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Four years ago, I was seduced by the idea that the UK should adopt a new fiscal rule based on assets as well as debt. Running the public finances with the ambition of improving public sector net worth made me think the nation could borrow more, produce valuable tangible assets and improve the shabbiness of the public realm. No longer would Britain be held back by an arbitrary debt rule, I argued.

In making this case, I was an early adopter. Soon afterwards, Richard Hughes, who now chairs the Office for Budget Responsibility, published a Resolution Foundation pamphlet along similar lines. This year the Labour party has flirted with such a fiscal rule, “taking into account public sector assets as well as public sector debt”.

But four years on, I have realised that I was wrong. I’m sorry. A balance sheet rule is just the outcome of a search for an easy answer to a complicated problem, with salvation seemingly coming in the form of more borrowing and spending.

Think for a few seconds about HS2. What asset value should we write into the public balance sheet for a high-speed railway line that now appears likely to operate as a shuttle between a London suburb to Birmingham?

If you think mentioning HS2 is a cheap shot, please also consider the measure of public sector net worth itself. The Office for National Statistics estimates it was £618bn in the red at the end of August this year. UK public liabilities exceeded the value of assets. The deficit also worsened from £487bn a year earlier, so any net worth fiscal rule would currently be screaming “raise taxes, cut spending”. Be careful what you wish for.

More fundamentally, an asset on a public sector balance sheet only has value if it can be sold. If we think about schools, hospitals, prisons or the road network, ministers would only find willing buyers if they were allowed to charge for their use. That would involve the public having to pay fees for services that were previously free — something that would feel little different from a new tax. Public sector non-financial assets are therefore not special. They are the same as the key asset any government controls — the ability to tax citizens in the future.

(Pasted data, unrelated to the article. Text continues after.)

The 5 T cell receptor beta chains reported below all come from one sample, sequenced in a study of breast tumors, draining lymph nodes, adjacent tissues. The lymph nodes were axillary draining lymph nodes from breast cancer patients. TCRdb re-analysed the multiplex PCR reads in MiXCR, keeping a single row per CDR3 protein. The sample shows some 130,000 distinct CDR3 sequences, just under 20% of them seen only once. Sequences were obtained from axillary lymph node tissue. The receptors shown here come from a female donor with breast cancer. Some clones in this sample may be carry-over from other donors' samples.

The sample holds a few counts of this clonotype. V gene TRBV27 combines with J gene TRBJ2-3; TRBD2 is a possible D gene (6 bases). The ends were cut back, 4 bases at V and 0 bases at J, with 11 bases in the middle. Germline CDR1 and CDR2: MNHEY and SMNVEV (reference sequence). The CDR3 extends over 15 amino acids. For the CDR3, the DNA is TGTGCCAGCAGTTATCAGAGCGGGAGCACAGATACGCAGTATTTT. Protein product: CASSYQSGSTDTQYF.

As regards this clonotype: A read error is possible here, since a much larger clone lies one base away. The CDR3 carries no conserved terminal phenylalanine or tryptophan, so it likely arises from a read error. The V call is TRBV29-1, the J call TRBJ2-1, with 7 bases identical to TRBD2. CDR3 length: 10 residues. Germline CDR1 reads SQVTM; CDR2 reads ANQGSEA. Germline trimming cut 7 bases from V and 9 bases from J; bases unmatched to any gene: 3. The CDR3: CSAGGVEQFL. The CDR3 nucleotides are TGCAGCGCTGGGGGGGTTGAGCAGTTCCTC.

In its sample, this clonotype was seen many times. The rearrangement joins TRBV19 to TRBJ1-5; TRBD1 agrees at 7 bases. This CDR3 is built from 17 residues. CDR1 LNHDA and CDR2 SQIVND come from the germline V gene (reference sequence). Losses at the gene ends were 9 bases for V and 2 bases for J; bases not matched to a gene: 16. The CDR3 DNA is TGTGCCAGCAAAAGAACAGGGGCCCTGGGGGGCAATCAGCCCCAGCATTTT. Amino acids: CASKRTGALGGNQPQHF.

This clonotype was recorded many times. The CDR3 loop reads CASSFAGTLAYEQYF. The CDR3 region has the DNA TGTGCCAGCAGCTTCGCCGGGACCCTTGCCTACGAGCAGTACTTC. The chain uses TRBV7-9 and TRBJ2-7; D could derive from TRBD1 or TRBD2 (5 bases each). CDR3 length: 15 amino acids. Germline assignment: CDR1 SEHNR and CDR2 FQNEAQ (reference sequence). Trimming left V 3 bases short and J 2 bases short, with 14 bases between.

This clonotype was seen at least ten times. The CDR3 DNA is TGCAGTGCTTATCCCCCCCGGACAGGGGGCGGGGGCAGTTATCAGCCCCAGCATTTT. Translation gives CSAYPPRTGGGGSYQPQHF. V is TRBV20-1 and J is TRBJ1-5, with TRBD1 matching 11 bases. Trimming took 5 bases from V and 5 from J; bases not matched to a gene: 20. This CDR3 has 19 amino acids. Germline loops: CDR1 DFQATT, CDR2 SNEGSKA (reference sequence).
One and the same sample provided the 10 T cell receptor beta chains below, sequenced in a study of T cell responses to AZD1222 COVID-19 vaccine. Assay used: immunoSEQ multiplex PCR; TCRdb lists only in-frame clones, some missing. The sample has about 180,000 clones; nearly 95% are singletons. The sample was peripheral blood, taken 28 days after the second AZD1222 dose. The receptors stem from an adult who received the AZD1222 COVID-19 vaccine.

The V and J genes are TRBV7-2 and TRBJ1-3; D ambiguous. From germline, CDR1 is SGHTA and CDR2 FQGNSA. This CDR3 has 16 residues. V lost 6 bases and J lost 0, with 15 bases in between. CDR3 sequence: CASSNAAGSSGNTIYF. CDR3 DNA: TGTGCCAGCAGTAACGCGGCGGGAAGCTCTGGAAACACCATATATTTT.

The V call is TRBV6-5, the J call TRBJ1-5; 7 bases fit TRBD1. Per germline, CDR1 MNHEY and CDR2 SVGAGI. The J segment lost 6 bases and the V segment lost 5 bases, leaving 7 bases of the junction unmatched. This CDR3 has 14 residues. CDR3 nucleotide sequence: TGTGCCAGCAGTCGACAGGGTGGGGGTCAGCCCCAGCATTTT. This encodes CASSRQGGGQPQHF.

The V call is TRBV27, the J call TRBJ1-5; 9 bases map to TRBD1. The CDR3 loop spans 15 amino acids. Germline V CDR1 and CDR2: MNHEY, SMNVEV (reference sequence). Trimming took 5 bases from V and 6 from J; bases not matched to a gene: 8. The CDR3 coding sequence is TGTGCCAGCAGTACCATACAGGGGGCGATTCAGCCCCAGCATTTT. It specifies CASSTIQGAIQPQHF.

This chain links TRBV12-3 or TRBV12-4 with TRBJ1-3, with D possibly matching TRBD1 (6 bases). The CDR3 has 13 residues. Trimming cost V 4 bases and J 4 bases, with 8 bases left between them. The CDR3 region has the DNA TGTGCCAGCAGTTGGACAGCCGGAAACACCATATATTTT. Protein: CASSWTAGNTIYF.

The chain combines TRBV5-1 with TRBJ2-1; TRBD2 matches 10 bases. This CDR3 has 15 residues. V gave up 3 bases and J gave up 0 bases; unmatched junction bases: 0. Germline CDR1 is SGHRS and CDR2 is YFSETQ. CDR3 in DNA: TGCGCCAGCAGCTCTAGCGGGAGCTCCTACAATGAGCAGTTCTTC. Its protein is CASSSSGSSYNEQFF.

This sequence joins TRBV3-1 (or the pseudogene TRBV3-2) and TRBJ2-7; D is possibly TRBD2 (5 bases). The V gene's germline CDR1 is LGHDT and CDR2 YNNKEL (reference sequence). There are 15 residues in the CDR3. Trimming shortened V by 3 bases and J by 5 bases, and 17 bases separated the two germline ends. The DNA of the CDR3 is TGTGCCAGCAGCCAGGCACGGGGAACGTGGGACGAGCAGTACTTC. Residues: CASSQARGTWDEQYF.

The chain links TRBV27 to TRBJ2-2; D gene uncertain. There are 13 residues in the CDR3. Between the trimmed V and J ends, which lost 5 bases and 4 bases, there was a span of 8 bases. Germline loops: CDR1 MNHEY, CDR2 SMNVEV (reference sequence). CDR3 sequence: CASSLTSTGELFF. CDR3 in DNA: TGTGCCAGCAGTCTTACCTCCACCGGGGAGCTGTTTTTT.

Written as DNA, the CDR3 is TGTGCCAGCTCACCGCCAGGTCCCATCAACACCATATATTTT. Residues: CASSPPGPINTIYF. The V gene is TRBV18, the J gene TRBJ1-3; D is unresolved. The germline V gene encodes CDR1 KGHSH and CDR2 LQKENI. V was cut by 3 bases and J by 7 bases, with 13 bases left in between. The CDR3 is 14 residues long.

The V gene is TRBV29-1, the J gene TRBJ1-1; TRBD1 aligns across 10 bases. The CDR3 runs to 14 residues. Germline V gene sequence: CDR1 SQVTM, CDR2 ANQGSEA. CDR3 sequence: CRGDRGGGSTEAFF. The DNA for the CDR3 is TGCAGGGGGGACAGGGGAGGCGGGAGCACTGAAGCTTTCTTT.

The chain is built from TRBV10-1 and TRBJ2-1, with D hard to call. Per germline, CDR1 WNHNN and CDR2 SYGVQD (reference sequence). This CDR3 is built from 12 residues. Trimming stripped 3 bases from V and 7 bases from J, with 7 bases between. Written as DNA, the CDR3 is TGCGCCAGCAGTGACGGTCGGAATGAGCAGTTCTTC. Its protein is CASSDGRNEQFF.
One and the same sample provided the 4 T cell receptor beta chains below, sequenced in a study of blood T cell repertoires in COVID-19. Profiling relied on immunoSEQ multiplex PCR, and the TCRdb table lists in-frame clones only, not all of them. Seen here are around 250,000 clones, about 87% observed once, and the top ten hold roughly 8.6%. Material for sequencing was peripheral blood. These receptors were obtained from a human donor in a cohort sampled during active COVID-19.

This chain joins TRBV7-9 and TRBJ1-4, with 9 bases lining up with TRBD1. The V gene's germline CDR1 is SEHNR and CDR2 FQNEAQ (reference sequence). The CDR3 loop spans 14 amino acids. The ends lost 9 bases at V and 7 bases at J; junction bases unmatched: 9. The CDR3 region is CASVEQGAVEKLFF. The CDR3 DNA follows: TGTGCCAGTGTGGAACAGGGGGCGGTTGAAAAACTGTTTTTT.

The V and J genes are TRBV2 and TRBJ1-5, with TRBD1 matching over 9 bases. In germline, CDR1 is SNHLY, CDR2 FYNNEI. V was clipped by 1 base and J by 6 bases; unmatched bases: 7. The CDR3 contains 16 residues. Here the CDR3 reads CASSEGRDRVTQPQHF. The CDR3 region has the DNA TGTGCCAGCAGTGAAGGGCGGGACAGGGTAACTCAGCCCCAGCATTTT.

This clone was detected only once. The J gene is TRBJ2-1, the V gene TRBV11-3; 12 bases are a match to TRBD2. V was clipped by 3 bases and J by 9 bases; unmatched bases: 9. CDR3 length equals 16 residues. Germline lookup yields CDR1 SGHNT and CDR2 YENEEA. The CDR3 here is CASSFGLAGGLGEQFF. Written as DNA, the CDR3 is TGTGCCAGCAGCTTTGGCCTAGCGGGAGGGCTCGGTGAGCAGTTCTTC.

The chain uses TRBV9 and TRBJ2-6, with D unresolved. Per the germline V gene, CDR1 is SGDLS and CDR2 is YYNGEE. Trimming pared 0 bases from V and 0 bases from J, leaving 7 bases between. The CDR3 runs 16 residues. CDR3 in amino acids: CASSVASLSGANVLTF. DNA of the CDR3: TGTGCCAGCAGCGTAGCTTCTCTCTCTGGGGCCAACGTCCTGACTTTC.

A new fiscal rule that values assets as well as liabilities also fails to deal with the real problems besetting UK public infrastructure and capital projects. These include feast and famine cycles of public investment, poor value for money and politicians who prioritise shiny new projects over essential maintenance. All it does is give you an excuse to borrow and invest more, so long as you don’t look at the actual statistics.

While the figures on the assets side of the public sector balance sheet are largely made up, the liabilities are all too real and need to be managed. Public sector net debt — some £2.6tn of it, almost 100 per cent of national income — needs to be serviced, rolled over when it matures and to be manageable in the longer term.

This requires a proper debt sustainability calculation taking future interest rates, growth rates and borrowing into account. These are highly uncertain and sensitive to the assumptions made and that is why we have the sort of fiscal rules we do. Ensuring we do not borrow for current spending and targeting a gradually declining share of public debt provide rough and ready rules that would pass most rigorous debt sustainability assessments.

None of this means that we cannot afford to invest more to improve the fabric of the UK state. But more spending inevitably puts the UK’s public finances on a less sustainable path than they are at present. So, here is a new fiscal rule of thumb. Until the public finances are sustainably healthier, suggestions for new capital projects should go ahead only if politicians are willing to back them with new taxes.

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